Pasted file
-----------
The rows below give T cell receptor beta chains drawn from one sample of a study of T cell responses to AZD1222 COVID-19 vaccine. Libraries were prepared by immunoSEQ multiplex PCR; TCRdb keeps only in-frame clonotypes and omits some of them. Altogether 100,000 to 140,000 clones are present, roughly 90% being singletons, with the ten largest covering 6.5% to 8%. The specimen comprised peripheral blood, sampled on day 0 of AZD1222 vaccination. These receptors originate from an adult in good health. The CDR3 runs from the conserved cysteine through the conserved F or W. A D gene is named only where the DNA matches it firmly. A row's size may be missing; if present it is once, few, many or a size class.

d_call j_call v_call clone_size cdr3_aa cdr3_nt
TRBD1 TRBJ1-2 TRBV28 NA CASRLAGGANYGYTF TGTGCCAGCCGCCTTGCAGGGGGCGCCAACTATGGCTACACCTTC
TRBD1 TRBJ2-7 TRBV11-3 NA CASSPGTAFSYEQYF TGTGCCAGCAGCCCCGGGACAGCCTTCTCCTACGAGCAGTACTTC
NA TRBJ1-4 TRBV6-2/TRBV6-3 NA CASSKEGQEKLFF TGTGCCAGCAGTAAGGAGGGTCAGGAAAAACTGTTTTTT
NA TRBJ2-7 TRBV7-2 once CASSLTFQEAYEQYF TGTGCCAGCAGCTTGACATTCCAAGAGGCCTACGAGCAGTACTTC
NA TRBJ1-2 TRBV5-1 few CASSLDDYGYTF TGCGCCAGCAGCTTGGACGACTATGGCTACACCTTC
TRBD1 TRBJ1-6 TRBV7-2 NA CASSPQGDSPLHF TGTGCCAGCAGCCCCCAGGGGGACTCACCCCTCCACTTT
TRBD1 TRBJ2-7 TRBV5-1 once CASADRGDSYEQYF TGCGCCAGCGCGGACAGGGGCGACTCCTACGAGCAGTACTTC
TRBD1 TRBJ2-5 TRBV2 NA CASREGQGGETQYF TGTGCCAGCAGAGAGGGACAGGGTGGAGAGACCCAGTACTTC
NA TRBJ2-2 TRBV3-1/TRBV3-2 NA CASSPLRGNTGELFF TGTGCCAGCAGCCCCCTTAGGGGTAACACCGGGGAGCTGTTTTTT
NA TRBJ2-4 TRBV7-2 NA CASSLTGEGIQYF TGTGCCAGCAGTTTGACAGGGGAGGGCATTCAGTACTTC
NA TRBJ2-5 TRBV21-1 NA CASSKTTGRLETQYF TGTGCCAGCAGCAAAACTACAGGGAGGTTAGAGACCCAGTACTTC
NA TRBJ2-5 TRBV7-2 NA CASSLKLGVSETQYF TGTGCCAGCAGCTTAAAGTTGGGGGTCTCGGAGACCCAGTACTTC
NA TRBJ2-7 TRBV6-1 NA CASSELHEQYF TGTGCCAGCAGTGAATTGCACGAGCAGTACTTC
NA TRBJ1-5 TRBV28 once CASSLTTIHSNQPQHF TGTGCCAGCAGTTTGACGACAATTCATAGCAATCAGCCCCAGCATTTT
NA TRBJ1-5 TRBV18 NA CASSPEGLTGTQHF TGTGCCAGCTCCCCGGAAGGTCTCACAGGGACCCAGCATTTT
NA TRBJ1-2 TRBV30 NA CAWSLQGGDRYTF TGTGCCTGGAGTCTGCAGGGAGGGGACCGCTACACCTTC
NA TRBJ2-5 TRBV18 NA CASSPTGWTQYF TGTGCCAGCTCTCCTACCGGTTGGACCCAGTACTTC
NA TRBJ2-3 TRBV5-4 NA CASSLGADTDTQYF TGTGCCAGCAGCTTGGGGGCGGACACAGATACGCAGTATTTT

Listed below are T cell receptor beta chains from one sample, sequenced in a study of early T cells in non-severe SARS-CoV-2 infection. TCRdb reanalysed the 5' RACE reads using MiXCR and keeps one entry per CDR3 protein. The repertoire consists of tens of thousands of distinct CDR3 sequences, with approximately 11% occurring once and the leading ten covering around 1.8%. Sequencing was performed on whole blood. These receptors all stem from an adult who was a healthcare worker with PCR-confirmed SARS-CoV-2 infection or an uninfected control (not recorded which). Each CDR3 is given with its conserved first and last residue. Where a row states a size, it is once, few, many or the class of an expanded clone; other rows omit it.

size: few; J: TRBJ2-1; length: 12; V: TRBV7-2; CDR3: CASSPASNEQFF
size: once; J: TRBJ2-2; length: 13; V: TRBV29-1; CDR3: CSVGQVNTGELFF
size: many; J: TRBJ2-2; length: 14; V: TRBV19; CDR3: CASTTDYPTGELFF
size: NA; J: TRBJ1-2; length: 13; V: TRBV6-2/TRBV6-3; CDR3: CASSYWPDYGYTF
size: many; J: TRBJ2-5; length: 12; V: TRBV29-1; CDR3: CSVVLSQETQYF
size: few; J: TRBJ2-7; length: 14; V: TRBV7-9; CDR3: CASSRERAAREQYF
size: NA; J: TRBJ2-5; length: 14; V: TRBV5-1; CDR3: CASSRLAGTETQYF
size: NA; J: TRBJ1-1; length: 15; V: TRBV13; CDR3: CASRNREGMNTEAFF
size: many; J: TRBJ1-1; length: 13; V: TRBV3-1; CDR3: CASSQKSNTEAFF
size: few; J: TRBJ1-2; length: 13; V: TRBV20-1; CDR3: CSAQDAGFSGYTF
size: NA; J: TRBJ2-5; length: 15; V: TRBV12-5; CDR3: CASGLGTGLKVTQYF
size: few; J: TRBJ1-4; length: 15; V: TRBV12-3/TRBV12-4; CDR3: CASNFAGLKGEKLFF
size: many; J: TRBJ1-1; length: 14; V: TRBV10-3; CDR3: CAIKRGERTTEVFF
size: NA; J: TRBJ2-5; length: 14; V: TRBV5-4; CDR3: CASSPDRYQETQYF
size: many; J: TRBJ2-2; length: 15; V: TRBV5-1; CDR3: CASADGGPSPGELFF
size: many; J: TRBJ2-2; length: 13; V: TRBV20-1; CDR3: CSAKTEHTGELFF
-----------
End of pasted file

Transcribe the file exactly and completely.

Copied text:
The rows below give T cell receptor beta chains drawn from one sample of a study of T cell responses to AZD1222 COVID-19 vaccine. Libraries were prepared by immunoSEQ multiplex PCR; TCRdb keeps only in-frame clonotypes and omits some of them. Altogether 100,000 to 140,000 clones are present, roughly 90% being singletons, with the ten largest covering 6.5% to 8%. The specimen comprised peripheral blood, sampled on day 0 of AZD1222 vaccination. These receptors originate from an adult in good health. The CDR3 runs from the conserved cysteine through the conserved F or W. A D gene is named only where the DNA matches it firmly. A row's size may be missing; if present it is once, few, many or a size class.

d_call j_call v_call clone_size cdr3_aa cdr3_nt
TRBD1 TRBJ1-2 TRBV28 NA CASRLAGGANYGYTF TGTGCCAGCCGCCTTGCAGGGGGCGCCAACTATGGCTACACCTTC
TRBD1 TRBJ2-7 TRBV11-3 NA CASSPGTAFSYEQYF TGTGCCAGCAGCCCCGGGACAGCCTTCTCCTACGAGCAGTACTTC
NA TRBJ1-4 TRBV6-2/TRBV6-3 NA CASSKEGQEKLFF TGTGCCAGCAGTAAGGAGGGTCAGGAAAAACTGTTTTTT
NA TRBJ2-7 TRBV7-2 once CASSLTFQEAYEQYF TGTGCCAGCAGCTTGACATTCCAAGAGGCCTACGAGCAGTACTTC
NA TRBJ1-2 TRBV5-1 few CASSLDDYGYTF TGCGCCAGCAGCTTGGACGACTATGGCTACACCTTC
TRBD1 TRBJ1-6 TRBV7-2 NA CASSPQGDSPLHF TGTGCCAGCAGCCCCCAGGGGGACTCACCCCTCCACTTT
TRBD1 TRBJ2-7 TRBV5-1 once CASADRGDSYEQYF TGCGCCAGCGCGGACAGGGGCGACTCCTACGAGCAGTACTTC
TRBD1 TRBJ2-5 TRBV2 NA CASREGQGGETQYF TGTGCCAGCAGAGAGGGACAGGGTGGAGAGACCCAGTACTTC
NA TRBJ2-2 TRBV3-1/TRBV3-2 NA CASSPLRGNTGELFF TGTGCCAGCAGCCCCCTTAGGGGTAACACCGGGGAGCTGTTTTTT
NA TRBJ2-4 TRBV7-2 NA CASSLTGEGIQYF TGTGCCAGCAGTTTGACAGGGGAGGGCATTCAGTACTTC
NA TRBJ2-5 TRBV21-1 NA CASSKTTGRLETQYF TGTGCCAGCAGCAAAACTACAGGGAGGTTAGAGACCCAGTACTTC
NA TRBJ2-5 TRBV7-2 NA CASSLKLGVSETQYF TGTGCCAGCAGCTTAAAGTTGGGGGTCTCGGAGACCCAGTACTTC
NA TRBJ2-7 TRBV6-1 NA CASSELHEQYF TGTGCCAGCAGTGAATTGCACGAGCAGTACTTC
NA TRBJ1-5 TRBV28 once CASSLTTIHSNQPQHF TGTGCCAGCAGTTTGACGACAATTCATAGCAATCAGCCCCAGCATTTT
NA TRBJ1-5 TRBV18 NA CASSPEGLTGTQHF TGTGCCAGCTCCCCGGAAGGTCTCACAGGGACCCAGCATTTT
NA TRBJ1-2 TRBV30 NA CAWSLQGGDRYTF TGTGCCTGGAGTCTGCAGGGAGGGGACCGCTACACCTTC
NA TRBJ2-5 TRBV18 NA CASSPTGWTQYF TGTGCCAGCTCTCCTACCGGTTGGACCCAGTACTTC
NA TRBJ2-3 TRBV5-4 NA CASSLGADTDTQYF TGTGCCAGCAGCTTGGGGGCGGACACAGATACGCAGTATTTT

Listed below are T cell receptor beta chains from one sample, sequenced in a study of early T cells in non-severe SARS-CoV-2 infection. TCRdb reanalysed the 5' RACE reads using MiXCR and keeps one entry per CDR3 protein. The repertoire consists of tens of thousands of distinct CDR3 sequences, with approximately 11% occurring once and the leading ten covering around 1.8%. Sequencing was performed on whole blood. These receptors all stem from an adult who was a healthcare worker with PCR-confirmed SARS-CoV-2 infection or an uninfected control (not recorded which). Each CDR3 is given with its conserved first and last residue. Where a row states a size, it is once, few, many or the class of an expanded clone; other rows omit it.

size: few; J: TRBJ2-1; length: 12; V: TRBV7-2; CDR3: CASSPASNEQFF
size: once; J: TRBJ2-2; length: 13; V: TRBV29-1; CDR3: CSVGQVNTGELFF
size: many; J: TRBJ2-2; length: 14; V: TRBV19; CDR3: CASTTDYPTGELFF
size: NA; J: TRBJ1-2; length: 13; V: TRBV6-2/TRBV6-3; CDR3: CASSYWPDYGYTF
size: many; J: TRBJ2-5; length: 12; V: TRBV29-1; CDR3: CSVVLSQETQYF
size: few; J: TRBJ2-7; length: 14; V: TRBV7-9; CDR3: CASSRERAAREQYF
size: NA; J: TRBJ2-5; length: 14; V: TRBV5-1; CDR3: CASSRLAGTETQYF
size: NA; J: TRBJ1-1; length: 15; V: TRBV13; CDR3: CASRNREGMNTEAFF
size: many; J: TRBJ1-1; length: 13; V: TRBV3-1; CDR3: CASSQKSNTEAFF
size: few; J: TRBJ1-2; length: 13; V: TRBV20-1; CDR3: CSAQDAGFSGYTF
size: NA; J: TRBJ2-5; length: 15; V: TRBV12-5; CDR3: CASGLGTGLKVTQYF
size: few; J: TRBJ1-4; length: 15; V: TRBV12-3/TRBV12-4; CDR3: CASNFAGLKGEKLFF
size: many; J: TRBJ1-1; length: 14; V: TRBV10-3; CDR3: CAIKRGERTTEVFF
size: NA; J: TRBJ2-5; length: 14; V: TRBV5-4; CDR3: CASSPDRYQETQYF
size: many; J: TRBJ2-2; length: 15; V: TRBV5-1; CDR3: CASADGGPSPGELFF
size: many; J: TRBJ2-2; length: 13; V: TRBV20-1; CDR3: CSAKTEHTGELFF